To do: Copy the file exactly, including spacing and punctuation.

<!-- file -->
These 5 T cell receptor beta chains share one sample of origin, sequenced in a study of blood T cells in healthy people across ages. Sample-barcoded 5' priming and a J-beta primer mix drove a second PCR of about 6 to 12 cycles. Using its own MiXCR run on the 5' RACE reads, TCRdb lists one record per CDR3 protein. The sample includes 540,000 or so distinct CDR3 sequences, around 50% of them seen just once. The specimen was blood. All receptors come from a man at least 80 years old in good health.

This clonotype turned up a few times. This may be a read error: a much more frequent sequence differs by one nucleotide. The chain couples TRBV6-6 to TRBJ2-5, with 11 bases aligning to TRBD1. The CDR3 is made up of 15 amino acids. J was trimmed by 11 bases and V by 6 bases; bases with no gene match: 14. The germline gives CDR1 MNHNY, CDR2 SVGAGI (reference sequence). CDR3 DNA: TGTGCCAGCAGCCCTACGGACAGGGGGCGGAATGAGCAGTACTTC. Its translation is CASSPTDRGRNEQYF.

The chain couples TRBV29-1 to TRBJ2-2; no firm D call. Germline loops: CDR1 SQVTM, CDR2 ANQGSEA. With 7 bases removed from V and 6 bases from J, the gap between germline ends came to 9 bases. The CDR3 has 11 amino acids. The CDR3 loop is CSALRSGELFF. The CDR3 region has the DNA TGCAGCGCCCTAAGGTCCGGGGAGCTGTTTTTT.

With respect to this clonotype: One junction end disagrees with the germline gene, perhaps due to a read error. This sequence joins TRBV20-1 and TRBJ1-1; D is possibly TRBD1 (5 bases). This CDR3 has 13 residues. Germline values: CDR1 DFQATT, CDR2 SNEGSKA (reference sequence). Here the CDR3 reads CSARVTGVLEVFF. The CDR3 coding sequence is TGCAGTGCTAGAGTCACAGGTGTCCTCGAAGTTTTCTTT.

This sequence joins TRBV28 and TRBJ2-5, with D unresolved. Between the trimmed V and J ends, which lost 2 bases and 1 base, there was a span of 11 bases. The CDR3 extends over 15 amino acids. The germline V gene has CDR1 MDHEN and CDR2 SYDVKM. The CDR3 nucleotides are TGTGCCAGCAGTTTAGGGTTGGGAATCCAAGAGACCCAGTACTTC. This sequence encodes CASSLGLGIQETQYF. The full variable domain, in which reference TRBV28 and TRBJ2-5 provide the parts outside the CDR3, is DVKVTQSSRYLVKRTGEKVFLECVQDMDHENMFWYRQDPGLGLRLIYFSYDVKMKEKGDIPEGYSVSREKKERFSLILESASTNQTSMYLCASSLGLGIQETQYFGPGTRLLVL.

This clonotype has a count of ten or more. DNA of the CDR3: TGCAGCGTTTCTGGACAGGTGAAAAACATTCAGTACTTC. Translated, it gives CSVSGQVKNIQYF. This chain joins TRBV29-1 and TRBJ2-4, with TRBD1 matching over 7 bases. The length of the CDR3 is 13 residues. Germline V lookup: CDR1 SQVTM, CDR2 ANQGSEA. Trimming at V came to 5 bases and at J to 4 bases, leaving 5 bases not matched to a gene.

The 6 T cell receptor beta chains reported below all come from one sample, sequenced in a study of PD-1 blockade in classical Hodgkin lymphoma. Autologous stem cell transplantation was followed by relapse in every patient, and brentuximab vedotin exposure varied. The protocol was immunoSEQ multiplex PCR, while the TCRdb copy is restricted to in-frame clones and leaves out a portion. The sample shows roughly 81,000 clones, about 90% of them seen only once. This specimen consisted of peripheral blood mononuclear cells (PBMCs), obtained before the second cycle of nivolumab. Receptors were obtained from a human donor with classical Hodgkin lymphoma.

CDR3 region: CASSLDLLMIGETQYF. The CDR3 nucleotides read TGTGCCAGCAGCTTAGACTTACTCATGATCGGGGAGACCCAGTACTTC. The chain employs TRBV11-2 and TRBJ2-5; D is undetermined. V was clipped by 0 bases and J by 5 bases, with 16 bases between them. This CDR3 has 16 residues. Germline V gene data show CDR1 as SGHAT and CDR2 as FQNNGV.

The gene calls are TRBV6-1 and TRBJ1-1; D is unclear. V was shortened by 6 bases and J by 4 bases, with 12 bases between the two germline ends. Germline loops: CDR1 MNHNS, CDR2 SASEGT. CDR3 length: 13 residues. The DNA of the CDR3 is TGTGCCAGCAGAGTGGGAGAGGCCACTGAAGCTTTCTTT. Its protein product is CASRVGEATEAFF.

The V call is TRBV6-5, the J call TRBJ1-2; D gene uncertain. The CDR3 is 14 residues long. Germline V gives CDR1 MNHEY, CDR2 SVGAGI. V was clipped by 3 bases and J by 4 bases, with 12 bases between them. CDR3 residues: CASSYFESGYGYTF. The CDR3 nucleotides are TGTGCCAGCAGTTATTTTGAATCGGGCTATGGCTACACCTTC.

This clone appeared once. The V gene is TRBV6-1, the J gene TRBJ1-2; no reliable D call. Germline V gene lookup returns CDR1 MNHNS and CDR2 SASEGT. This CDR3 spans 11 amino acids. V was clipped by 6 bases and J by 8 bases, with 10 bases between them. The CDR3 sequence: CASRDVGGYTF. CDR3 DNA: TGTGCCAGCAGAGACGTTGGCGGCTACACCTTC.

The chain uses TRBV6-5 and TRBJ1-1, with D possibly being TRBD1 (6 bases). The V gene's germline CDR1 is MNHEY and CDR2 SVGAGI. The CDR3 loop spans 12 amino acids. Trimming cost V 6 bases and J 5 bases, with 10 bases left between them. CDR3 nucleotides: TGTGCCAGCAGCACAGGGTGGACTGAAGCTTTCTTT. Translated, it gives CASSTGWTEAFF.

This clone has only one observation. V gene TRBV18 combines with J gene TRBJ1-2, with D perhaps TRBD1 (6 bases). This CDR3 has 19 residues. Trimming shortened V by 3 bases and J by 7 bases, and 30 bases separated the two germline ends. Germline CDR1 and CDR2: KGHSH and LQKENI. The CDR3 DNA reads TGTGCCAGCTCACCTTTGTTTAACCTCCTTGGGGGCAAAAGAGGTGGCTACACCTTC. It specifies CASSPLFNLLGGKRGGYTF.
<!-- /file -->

These 5 T cell receptor beta chains share one sample of origin, sequenced in a study of blood T cells in healthy people across ages. Sample-barcoded 5' priming and a J-beta primer mix drove a second PCR of about 6 to 12 cycles. Using its own MiXCR run on the 5' RACE reads, TCRdb lists one record per CDR3 protein. The sample includes 540,000 or so distinct CDR3 sequences, around 50% of them seen just once. The specimen was blood. All receptors come from a man at least 80 years old in good health.

This clonotype turned up a few times. This may be a read error: a much more frequent sequence differs by one nucleotide. The chain couples TRBV6-6 to TRBJ2-5, with 11 bases aligning to TRBD1. The CDR3 is made up of 15 amino acids. J was trimmed by 11 bases and V by 6 bases; bases with no gene match: 14. The germline gives CDR1 MNHNY, CDR2 SVGAGI (reference sequence). CDR3 DNA: TGTGCCAGCAGCCCTACGGACAGGGGGCGGAATGAGCAGTACTTC. Its translation is CASSPTDRGRNEQYF.

The chain couples TRBV29-1 to TRBJ2-2; no firm D call. Germline loops: CDR1 SQVTM, CDR2 ANQGSEA. With 7 bases removed from V and 6 bases from J, the gap between germline ends came to 9 bases. The CDR3 has 11 amino acids. The CDR3 loop is CSALRSGELFF. The CDR3 region has the DNA TGCAGCGCCCTAAGGTCCGGGGAGCTGTTTTTT.

With respect to this clonotype: One junction end disagrees with the germline gene, perhaps due to a read error. This sequence joins TRBV20-1 and TRBJ1-1; D is possibly TRBD1 (5 bases). This CDR3 has 13 residues. Germline values: CDR1 DFQATT, CDR2 SNEGSKA (reference sequence). Here the CDR3 reads CSARVTGVLEVFF. The CDR3 coding sequence is TGCAGTGCTAGAGTCACAGGTGTCCTCGAAGTTTTCTTT.

This sequence joins TRBV28 and TRBJ2-5, with D unresolved. Between the trimmed V and J ends, which lost 2 bases and 1 base, there was a span of 11 bases. The CDR3 extends over 15 amino acids. The germline V gene has CDR1 MDHEN and CDR2 SYDVKM. The CDR3 nucleotides are TGTGCCAGCAGTTTAGGGTTGGGAATCCAAGAGACCCAGTACTTC. This sequence encodes CASSLGLGIQETQYF. The full variable domain, in which reference TRBV28 and TRBJ2-5 provide the parts outside the CDR3, is DVKVTQSSRYLVKRTGEKVFLECVQDMDHENMFWYRQDPGLGLRLIYFSYDVKMKEKGDIPEGYSVSREKKERFSLILESASTNQTSMYLCASSLGLGIQETQYFGPGTRLLVL.

This clonotype has a count of ten or more. DNA of the CDR3: TGCAGCGTTTCTGGACAGGTGAAAAACATTCAGTACTTC. Translated, it gives CSVSGQVKNIQYF. This chain joins TRBV29-1 and TRBJ2-4, with TRBD1 matching over 7 bases. The length of the CDR3 is 13 residues. Germline V lookup: CDR1 SQVTM, CDR2 ANQGSEA. Trimming at V came to 5 bases and at J to 4 bases, leaving 5 bases not matched to a gene.

The 6 T cell receptor beta chains reported below all come from one sample, sequenced in a study of PD-1 blockade in classical Hodgkin lymphoma. Autologous stem cell transplantation was followed by relapse in every patient, and brentuximab vedotin exposure varied. The protocol was immunoSEQ multiplex PCR, while the TCRdb copy is restricted to in-frame clones and leaves out a portion. The sample shows roughly 81,000 clones, about 90% of them seen only once. This specimen consisted of peripheral blood mononuclear cells (PBMCs), obtained before the second cycle of nivolumab. Receptors were obtained from a human donor with classical Hodgkin lymphoma.

CDR3 region: CASSLDLLMIGETQYF. The CDR3 nucleotides read TGTGCCAGCAGCTTAGACTTACTCATGATCGGGGAGACCCAGTACTTC. The chain employs TRBV11-2 and TRBJ2-5; D is undetermined. V was clipped by 0 bases and J by 5 bases, with 16 bases between them. This CDR3 has 16 residues. Germline V gene data show CDR1 as SGHAT and CDR2 as FQNNGV.

The gene calls are TRBV6-1 and TRBJ1-1; D is unclear. V was shortened by 6 bases and J by 4 bases, with 12 bases between the two germline ends. Germline loops: CDR1 MNHNS, CDR2 SASEGT. CDR3 length: 13 residues. The DNA of the CDR3 is TGTGCCAGCAGAGTGGGAGAGGCCACTGAAGCTTTCTTT. Its protein product is CASRVGEATEAFF.

The V call is TRBV6-5, the J call TRBJ1-2; D gene uncertain. The CDR3 is 14 residues long. Germline V gives CDR1 MNHEY, CDR2 SVGAGI. V was clipped by 3 bases and J by 4 bases, with 12 bases between them. CDR3 residues: CASSYFESGYGYTF. The CDR3 nucleotides are TGTGCCAGCAGTTATTTTGAATCGGGCTATGGCTACACCTTC.

This clone appeared once. The V gene is TRBV6-1, the J gene TRBJ1-2; no reliable D call. Germline V gene lookup returns CDR1 MNHNS and CDR2 SASEGT. This CDR3 spans 11 amino acids. V was clipped by 6 bases and J by 8 bases, with 10 bases between them. The CDR3 sequence: CASRDVGGYTF. CDR3 DNA: TGTGCCAGCAGAGACGTTGGCGGCTACACCTTC.

The chain uses TRBV6-5 and TRBJ1-1, with D possibly being TRBD1 (6 bases). The V gene's germline CDR1 is MNHEY and CDR2 SVGAGI. The CDR3 loop spans 12 amino acids. Trimming cost V 6 bases and J 5 bases, with 10 bases left between them. CDR3 nucleotides: TGTGCCAGCAGCACAGGGTGGACTGAAGCTTTCTTT. Translated, it gives CASSTGWTEAFF.

This clone has only one observation. V gene TRBV18 combines with J gene TRBJ1-2, with D perhaps TRBD1 (6 bases). This CDR3 has 19 residues. Trimming shortened V by 3 bases and J by 7 bases, and 30 bases separated the two germline ends. Germline CDR1 and CDR2: KGHSH and LQKENI. The CDR3 DNA reads TGTGCCAGCTCACCTTTGTTTAACCTCCTTGGGGGCAAAAGAGGTGGCTACACCTTC. It specifies CASSPLFNLLGGKRGGYTF.